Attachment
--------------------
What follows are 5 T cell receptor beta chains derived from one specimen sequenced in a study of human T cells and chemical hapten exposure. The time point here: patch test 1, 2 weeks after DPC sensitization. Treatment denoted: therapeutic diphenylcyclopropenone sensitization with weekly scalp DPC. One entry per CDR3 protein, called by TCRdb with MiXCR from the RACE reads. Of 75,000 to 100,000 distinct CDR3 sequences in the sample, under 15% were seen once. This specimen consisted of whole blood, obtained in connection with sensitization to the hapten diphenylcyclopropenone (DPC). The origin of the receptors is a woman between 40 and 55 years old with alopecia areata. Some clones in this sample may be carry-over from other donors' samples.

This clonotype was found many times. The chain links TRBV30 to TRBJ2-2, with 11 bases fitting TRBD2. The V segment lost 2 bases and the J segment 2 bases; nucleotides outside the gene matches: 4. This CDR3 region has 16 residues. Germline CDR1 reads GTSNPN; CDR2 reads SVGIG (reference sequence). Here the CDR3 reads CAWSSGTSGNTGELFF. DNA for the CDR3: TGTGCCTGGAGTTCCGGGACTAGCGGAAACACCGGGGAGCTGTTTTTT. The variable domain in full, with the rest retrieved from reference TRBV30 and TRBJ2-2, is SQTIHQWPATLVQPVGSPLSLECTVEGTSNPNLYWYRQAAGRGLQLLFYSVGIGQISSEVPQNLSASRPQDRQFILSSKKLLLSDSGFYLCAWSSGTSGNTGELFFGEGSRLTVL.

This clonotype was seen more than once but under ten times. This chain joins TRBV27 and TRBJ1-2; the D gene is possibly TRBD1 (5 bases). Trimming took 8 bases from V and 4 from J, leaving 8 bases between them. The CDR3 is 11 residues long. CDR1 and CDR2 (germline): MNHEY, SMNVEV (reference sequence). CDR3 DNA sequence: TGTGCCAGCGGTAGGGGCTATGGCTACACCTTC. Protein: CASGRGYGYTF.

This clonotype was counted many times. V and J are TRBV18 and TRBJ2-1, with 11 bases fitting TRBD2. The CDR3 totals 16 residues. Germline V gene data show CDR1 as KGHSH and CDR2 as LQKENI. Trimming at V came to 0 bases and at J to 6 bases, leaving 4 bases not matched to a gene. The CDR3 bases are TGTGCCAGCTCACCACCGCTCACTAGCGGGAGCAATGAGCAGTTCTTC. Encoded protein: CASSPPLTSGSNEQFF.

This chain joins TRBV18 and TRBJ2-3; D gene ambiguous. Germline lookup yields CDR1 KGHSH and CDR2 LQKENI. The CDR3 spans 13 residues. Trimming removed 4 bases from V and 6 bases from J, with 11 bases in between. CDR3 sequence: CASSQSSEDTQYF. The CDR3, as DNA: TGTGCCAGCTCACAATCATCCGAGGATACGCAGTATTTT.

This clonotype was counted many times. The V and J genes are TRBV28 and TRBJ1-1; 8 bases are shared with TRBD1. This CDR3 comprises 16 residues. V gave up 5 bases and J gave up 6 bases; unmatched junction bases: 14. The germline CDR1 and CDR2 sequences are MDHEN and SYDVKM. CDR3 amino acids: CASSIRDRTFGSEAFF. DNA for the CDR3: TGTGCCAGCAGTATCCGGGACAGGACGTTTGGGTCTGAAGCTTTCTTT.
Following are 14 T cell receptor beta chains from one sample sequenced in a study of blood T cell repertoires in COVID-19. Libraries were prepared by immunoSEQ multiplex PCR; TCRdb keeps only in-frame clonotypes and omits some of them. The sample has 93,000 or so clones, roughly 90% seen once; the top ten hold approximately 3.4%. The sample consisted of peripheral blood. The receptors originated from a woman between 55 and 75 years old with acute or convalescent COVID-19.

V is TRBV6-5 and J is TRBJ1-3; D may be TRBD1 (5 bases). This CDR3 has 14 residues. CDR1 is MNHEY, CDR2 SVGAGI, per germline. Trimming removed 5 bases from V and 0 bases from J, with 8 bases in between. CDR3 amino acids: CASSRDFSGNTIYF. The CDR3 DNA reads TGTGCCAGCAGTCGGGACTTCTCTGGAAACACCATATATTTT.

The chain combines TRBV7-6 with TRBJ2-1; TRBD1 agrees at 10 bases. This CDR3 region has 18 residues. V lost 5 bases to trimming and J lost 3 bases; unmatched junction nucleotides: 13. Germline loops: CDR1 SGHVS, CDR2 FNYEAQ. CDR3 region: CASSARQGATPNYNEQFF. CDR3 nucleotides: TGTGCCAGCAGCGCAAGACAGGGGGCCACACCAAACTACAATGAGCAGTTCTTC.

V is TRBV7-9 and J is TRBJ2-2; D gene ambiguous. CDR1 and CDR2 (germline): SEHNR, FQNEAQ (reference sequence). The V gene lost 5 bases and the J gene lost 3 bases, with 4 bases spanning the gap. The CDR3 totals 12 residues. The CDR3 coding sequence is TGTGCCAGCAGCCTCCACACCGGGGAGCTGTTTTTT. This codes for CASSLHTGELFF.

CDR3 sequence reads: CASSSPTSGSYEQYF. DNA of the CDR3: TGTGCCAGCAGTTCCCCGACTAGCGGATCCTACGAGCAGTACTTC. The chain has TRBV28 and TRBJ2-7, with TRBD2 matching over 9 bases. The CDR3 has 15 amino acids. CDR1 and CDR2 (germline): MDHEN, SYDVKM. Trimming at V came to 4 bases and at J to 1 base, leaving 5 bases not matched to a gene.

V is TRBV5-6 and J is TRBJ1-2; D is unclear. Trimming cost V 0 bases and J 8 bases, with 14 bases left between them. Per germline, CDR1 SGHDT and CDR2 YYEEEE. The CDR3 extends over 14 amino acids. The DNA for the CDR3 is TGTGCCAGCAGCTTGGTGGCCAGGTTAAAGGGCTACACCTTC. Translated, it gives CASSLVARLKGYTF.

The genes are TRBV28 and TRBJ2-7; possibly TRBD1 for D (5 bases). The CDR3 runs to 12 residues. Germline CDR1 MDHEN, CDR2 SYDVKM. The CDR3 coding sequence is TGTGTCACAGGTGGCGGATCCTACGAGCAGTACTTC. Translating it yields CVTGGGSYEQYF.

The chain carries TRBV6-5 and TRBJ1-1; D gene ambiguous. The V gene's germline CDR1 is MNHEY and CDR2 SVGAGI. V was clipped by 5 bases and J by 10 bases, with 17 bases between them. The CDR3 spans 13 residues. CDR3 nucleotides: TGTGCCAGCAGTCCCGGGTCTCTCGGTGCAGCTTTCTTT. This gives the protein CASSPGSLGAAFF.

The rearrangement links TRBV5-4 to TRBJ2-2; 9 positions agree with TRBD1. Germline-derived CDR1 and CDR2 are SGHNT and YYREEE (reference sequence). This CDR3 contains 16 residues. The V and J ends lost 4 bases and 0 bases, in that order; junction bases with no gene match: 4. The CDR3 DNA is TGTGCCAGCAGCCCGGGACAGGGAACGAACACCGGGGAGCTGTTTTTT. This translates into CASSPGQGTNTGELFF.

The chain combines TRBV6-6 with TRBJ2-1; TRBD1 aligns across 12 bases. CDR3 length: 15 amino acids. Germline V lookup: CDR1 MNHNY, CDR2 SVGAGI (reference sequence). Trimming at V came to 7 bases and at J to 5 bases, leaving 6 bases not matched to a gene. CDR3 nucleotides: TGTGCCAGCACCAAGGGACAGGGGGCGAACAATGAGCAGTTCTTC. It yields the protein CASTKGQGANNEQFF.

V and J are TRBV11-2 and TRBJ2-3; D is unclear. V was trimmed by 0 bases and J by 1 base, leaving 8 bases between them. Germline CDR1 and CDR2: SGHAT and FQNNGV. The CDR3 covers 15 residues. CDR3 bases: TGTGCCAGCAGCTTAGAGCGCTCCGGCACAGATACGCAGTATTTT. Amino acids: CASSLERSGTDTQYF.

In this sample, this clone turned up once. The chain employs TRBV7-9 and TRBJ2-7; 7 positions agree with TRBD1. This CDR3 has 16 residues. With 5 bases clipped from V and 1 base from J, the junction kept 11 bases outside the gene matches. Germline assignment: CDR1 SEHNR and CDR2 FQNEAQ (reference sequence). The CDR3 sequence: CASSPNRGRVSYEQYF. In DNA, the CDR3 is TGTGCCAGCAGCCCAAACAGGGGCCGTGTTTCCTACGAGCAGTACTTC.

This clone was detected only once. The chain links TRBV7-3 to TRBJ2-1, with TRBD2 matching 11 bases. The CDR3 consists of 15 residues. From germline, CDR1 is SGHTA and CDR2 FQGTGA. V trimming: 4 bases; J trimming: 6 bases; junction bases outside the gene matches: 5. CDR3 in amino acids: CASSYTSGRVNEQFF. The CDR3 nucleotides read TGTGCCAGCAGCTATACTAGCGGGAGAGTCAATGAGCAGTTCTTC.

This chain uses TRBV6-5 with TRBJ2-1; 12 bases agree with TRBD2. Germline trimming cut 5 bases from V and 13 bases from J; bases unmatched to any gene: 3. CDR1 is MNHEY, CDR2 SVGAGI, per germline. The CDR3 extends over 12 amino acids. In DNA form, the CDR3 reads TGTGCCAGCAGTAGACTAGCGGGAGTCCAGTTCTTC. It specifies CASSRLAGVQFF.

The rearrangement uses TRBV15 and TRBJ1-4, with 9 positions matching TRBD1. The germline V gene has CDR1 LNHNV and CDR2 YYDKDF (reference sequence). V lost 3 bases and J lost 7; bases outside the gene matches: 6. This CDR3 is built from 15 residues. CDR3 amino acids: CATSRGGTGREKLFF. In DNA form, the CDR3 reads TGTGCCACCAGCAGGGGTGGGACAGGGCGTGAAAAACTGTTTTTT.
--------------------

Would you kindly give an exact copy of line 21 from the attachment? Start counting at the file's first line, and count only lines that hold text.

The rearrangement uses TRBV15 and TRBJ1-4, with 9 positions matching TRBD1. The germline V gene has CDR1 LNHNV and CDR2 YYDKDF (reference sequence). V lost 3 bases and J lost 7; bases outside the gene matches: 6. This CDR3 is built from 15 residues. CDR3 amino acids: CATSRGGTGREKLFF. In DNA form, the CDR3 reads TGTGCCACCAGCAGGGGTGGGACAGGGCGTGAAAAACTGTTTTTT.